traditional  types  of revenue used for annual  state  government

funding;  that  the  form of the settlement as periodic  payments

instead  of  a  lump  sum was a mere fortuity;  that  settlements

providing  for  periodic  payments were fungible  with  lump  sum

settlements;  and  that  because the  continued  payment  of  the

settlement  was not guaranteed, the legislature must be  able  to

manage the state's assets to avoid risk.  Because of the slippery

slope  argument  that  the legislature  could  reduce  any  asset

consisting of a future revenue stream to present value, sell  it,

and   appropriate   the  proceeds  immediately,   Judge   Hensley

emphasized that his ruling was limited to lawsuit settlements  as

a particular type of revenue.  Myers appeals this decision.

           After  Judge Hensley's decision, the NTSC issued  $116

million  of  revenue bonds secured by the right to receive  forty

percent of the future revenues from the tobacco settlement.   The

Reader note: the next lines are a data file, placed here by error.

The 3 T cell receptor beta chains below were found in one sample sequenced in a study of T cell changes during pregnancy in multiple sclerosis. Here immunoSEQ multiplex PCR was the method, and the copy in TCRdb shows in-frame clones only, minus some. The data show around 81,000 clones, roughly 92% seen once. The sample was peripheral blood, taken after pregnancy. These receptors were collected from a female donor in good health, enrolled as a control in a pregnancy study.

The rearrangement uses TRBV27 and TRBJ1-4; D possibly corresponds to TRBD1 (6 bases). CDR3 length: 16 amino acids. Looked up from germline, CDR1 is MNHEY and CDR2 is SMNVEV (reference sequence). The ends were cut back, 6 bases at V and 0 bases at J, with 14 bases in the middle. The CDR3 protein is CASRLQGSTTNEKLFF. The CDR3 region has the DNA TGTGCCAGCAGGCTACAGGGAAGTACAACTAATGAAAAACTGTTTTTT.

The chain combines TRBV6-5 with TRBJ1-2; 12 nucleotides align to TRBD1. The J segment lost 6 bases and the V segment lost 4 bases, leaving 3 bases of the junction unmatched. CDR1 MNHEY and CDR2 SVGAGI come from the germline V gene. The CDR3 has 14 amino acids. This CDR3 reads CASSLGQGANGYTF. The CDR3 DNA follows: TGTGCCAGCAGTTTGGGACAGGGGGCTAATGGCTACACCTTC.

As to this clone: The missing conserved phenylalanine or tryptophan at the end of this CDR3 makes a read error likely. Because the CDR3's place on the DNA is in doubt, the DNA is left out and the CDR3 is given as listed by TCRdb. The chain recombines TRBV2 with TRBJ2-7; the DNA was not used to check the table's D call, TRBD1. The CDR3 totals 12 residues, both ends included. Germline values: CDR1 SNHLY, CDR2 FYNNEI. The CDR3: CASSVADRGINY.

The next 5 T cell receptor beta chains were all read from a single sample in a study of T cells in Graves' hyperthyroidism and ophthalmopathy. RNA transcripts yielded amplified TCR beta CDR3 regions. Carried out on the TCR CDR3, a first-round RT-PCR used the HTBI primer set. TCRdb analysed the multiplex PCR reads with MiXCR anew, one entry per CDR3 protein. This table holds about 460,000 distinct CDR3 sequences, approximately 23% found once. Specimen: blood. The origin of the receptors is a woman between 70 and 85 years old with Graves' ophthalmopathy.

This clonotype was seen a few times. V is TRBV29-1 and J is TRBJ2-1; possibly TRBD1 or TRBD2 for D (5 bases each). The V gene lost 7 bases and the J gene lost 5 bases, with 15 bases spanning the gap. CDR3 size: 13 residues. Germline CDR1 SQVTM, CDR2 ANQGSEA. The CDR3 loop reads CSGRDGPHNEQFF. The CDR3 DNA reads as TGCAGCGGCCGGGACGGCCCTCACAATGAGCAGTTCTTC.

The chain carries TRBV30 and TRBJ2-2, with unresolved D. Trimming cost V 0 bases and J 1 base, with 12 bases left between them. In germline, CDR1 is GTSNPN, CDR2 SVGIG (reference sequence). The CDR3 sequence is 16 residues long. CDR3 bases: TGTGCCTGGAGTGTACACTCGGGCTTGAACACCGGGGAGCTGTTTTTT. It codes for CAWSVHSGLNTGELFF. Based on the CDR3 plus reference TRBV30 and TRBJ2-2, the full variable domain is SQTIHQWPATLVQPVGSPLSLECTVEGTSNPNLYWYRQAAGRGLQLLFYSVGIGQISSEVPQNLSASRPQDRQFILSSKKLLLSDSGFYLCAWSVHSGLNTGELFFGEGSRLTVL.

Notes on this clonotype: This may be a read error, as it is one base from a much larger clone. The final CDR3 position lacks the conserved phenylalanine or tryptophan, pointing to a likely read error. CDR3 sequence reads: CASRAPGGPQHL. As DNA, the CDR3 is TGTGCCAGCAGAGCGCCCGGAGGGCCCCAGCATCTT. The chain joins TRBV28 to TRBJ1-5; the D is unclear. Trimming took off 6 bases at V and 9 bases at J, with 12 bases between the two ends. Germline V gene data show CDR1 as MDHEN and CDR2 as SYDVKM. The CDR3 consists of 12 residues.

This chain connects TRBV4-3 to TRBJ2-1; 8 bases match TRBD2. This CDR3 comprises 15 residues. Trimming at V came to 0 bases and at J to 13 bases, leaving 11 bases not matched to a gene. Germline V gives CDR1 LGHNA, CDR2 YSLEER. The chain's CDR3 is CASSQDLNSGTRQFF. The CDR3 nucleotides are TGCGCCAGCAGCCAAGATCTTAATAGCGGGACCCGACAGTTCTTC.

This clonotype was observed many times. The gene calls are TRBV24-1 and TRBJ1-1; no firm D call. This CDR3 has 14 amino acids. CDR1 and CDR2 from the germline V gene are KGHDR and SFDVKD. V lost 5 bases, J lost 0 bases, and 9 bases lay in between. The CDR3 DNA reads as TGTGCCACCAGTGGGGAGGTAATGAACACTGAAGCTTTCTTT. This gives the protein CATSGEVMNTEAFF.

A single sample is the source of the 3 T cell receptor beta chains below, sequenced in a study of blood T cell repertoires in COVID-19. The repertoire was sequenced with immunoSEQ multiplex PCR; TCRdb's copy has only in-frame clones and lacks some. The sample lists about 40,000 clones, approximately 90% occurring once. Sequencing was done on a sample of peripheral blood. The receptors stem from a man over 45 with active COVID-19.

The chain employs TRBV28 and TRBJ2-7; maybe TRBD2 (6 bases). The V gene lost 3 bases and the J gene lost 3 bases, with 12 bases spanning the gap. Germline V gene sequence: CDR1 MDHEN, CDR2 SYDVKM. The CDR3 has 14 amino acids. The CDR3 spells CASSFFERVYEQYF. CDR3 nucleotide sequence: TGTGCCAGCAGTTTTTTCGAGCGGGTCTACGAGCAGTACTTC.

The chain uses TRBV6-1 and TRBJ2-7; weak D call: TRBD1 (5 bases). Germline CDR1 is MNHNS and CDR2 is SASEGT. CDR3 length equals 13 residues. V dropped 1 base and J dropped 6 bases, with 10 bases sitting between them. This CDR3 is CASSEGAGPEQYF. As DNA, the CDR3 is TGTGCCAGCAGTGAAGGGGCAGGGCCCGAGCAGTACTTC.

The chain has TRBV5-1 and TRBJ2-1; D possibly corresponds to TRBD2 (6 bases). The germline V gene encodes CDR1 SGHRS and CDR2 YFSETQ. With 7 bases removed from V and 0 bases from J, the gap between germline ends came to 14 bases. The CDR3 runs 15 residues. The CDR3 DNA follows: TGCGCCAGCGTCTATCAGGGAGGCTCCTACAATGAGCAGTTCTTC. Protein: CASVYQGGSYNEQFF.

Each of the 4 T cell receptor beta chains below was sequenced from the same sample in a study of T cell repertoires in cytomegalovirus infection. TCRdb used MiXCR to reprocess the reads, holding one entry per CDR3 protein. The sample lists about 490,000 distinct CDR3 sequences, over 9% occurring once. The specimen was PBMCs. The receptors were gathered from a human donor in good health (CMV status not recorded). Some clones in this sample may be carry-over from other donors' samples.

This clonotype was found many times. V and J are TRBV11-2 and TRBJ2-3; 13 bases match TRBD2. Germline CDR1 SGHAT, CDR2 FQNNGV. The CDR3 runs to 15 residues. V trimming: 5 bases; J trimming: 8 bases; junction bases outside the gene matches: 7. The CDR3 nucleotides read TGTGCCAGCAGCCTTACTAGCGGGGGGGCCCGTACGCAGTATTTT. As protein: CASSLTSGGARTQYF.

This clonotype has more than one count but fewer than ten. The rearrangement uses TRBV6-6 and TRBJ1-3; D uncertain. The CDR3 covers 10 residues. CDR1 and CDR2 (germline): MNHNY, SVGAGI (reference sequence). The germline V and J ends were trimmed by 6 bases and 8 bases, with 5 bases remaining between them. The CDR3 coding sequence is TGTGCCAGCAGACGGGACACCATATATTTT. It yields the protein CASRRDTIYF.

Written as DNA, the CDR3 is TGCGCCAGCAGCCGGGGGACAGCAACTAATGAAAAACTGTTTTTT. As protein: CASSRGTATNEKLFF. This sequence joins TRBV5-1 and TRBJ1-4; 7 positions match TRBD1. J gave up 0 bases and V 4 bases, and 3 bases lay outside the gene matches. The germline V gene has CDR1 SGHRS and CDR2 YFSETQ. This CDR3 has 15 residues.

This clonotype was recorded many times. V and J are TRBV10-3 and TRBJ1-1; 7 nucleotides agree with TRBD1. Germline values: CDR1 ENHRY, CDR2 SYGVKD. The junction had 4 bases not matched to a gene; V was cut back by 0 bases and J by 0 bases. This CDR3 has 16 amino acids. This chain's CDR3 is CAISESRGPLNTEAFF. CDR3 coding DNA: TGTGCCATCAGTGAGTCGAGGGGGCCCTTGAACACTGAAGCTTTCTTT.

NTSC  received $93 million and the remainder was used to pay  the

costs of issuance.  The $93 million is now apparently being  used

for  school  and harbor construction projects as appropriated  by

chapter 131, SLA 2000.

III. STANDARD OF REVIEW

           This  case  requires us to decide if the enactment  of

chapter  130,  SLA  2000 violates article IX, section  7  of  the

Alaska  Constitution.  We use our independent judgment to  decide

constitutional issues.5

IV.  DISCUSSION

           The sole issue presented in this appeal is whether the

sale  of  the  future revenue stream from the tobacco  settlement

violates  the  constitutional prohibition  against  dedicating  a

source of state revenue to any special purpose.  We first discuss